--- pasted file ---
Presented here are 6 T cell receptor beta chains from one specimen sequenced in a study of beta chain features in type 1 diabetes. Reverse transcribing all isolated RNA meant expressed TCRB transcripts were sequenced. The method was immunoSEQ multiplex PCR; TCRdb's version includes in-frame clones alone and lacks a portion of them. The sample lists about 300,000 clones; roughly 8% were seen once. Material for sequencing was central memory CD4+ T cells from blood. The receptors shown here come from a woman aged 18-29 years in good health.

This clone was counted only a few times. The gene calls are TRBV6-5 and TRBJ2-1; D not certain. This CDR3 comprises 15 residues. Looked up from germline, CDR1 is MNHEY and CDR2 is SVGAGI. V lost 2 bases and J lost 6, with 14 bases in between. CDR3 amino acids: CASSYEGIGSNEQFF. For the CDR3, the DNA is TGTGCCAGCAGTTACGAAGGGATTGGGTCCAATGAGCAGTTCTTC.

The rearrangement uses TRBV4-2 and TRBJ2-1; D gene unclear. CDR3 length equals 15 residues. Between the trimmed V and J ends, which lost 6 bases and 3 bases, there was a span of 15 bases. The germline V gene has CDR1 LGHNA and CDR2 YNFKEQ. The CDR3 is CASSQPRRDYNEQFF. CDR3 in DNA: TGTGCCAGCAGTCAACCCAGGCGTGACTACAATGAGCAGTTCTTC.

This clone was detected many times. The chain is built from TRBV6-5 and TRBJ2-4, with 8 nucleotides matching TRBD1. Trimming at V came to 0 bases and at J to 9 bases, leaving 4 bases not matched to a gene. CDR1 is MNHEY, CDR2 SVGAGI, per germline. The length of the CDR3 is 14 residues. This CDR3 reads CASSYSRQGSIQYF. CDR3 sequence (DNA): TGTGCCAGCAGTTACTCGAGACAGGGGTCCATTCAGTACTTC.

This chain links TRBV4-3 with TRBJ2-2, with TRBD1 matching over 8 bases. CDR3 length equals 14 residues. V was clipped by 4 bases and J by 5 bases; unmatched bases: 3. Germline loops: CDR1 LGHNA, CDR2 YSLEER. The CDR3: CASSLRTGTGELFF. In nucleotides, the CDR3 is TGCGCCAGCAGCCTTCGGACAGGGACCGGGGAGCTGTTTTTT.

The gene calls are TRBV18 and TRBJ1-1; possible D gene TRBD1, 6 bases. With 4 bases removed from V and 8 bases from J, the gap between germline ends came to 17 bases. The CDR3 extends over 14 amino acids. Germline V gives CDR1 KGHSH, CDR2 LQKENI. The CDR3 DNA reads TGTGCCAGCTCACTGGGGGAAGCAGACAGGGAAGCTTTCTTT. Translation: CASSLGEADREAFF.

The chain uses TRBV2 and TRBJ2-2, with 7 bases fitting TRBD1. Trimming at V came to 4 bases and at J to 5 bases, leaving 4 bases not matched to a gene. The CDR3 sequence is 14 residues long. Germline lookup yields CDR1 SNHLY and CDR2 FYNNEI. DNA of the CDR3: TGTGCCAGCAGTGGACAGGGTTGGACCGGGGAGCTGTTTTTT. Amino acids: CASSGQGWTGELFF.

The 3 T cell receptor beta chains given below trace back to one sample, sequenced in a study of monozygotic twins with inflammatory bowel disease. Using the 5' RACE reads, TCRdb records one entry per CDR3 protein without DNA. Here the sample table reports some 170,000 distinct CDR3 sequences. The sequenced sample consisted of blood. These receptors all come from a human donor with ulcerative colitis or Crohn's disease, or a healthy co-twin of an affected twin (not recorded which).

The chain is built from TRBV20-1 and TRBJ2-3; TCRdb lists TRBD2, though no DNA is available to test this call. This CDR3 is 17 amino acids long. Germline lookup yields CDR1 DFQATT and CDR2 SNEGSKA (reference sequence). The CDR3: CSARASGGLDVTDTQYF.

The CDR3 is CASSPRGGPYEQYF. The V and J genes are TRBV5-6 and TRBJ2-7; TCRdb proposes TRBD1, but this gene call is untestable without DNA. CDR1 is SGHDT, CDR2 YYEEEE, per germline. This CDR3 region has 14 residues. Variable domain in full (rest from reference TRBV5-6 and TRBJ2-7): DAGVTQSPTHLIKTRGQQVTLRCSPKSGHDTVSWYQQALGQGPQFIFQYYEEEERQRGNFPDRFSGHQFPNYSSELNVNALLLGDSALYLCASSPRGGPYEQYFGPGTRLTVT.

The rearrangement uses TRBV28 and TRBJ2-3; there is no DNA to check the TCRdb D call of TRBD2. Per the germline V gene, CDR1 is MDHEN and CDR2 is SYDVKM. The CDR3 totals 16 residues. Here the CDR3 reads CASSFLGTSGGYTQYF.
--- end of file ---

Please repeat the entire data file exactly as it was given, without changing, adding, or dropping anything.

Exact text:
Presented here are 6 T cell receptor beta chains from one specimen sequenced in a study of beta chain features in type 1 diabetes. Reverse transcribing all isolated RNA meant expressed TCRB transcripts were sequenced. The method was immunoSEQ multiplex PCR; TCRdb's version includes in-frame clones alone and lacks a portion of them. The sample lists about 300,000 clones; roughly 8% were seen once. Material for sequencing was central memory CD4+ T cells from blood. The receptors shown here come from a woman aged 18-29 years in good health.

This clone was counted only a few times. The gene calls are TRBV6-5 and TRBJ2-1; D not certain. This CDR3 comprises 15 residues. Looked up from germline, CDR1 is MNHEY and CDR2 is SVGAGI. V lost 2 bases and J lost 6, with 14 bases in between. CDR3 amino acids: CASSYEGIGSNEQFF. For the CDR3, the DNA is TGTGCCAGCAGTTACGAAGGGATTGGGTCCAATGAGCAGTTCTTC.

The rearrangement uses TRBV4-2 and TRBJ2-1; D gene unclear. CDR3 length equals 15 residues. Between the trimmed V and J ends, which lost 6 bases and 3 bases, there was a span of 15 bases. The germline V gene has CDR1 LGHNA and CDR2 YNFKEQ. The CDR3 is CASSQPRRDYNEQFF. CDR3 in DNA: TGTGCCAGCAGTCAACCCAGGCGTGACTACAATGAGCAGTTCTTC.

This clone was detected many times. The chain is built from TRBV6-5 and TRBJ2-4, with 8 nucleotides matching TRBD1. Trimming at V came to 0 bases and at J to 9 bases, leaving 4 bases not matched to a gene. CDR1 is MNHEY, CDR2 SVGAGI, per germline. The length of the CDR3 is 14 residues. This CDR3 reads CASSYSRQGSIQYF. CDR3 sequence (DNA): TGTGCCAGCAGTTACTCGAGACAGGGGTCCATTCAGTACTTC.

This chain links TRBV4-3 with TRBJ2-2, with TRBD1 matching over 8 bases. CDR3 length equals 14 residues. V was clipped by 4 bases and J by 5 bases; unmatched bases: 3. Germline loops: CDR1 LGHNA, CDR2 YSLEER. The CDR3: CASSLRTGTGELFF. In nucleotides, the CDR3 is TGCGCCAGCAGCCTTCGGACAGGGACCGGGGAGCTGTTTTTT.

The gene calls are TRBV18 and TRBJ1-1; possible D gene TRBD1, 6 bases. With 4 bases removed from V and 8 bases from J, the gap between germline ends came to 17 bases. The CDR3 extends over 14 amino acids. Germline V gives CDR1 KGHSH, CDR2 LQKENI. The CDR3 DNA reads TGTGCCAGCTCACTGGGGGAAGCAGACAGGGAAGCTTTCTTT. Translation: CASSLGEADREAFF.

The chain uses TRBV2 and TRBJ2-2, with 7 bases fitting TRBD1. Trimming at V came to 4 bases and at J to 5 bases, leaving 4 bases not matched to a gene. The CDR3 sequence is 14 residues long. Germline lookup yields CDR1 SNHLY and CDR2 FYNNEI. DNA of the CDR3: TGTGCCAGCAGTGGACAGGGTTGGACCGGGGAGCTGTTTTTT. Amino acids: CASSGQGWTGELFF.

The 3 T cell receptor beta chains given below trace back to one sample, sequenced in a study of monozygotic twins with inflammatory bowel disease. Using the 5' RACE reads, TCRdb records one entry per CDR3 protein without DNA. Here the sample table reports some 170,000 distinct CDR3 sequences. The sequenced sample consisted of blood. These receptors all come from a human donor with ulcerative colitis or Crohn's disease, or a healthy co-twin of an affected twin (not recorded which).

The chain is built from TRBV20-1 and TRBJ2-3; TCRdb lists TRBD2, though no DNA is available to test this call. This CDR3 is 17 amino acids long. Germline lookup yields CDR1 DFQATT and CDR2 SNEGSKA (reference sequence). The CDR3: CSARASGGLDVTDTQYF.

The CDR3 is CASSPRGGPYEQYF. The V and J genes are TRBV5-6 and TRBJ2-7; TCRdb proposes TRBD1, but this gene call is untestable without DNA. CDR1 is SGHDT, CDR2 YYEEEE, per germline. This CDR3 region has 14 residues. Variable domain in full (rest from reference TRBV5-6 and TRBJ2-7): DAGVTQSPTHLIKTRGQQVTLRCSPKSGHDTVSWYQQALGQGPQFIFQYYEEEERQRGNFPDRFSGHQFPNYSSELNVNALLLGDSALYLCASSPRGGPYEQYFGPGTRLTVT.

The rearrangement uses TRBV28 and TRBJ2-3; there is no DNA to check the TCRdb D call of TRBD2. Per the germline V gene, CDR1 is MDHEN and CDR2 is SYDVKM. The CDR3 totals 16 residues. Here the CDR3 reads CASSFLGTSGGYTQYF.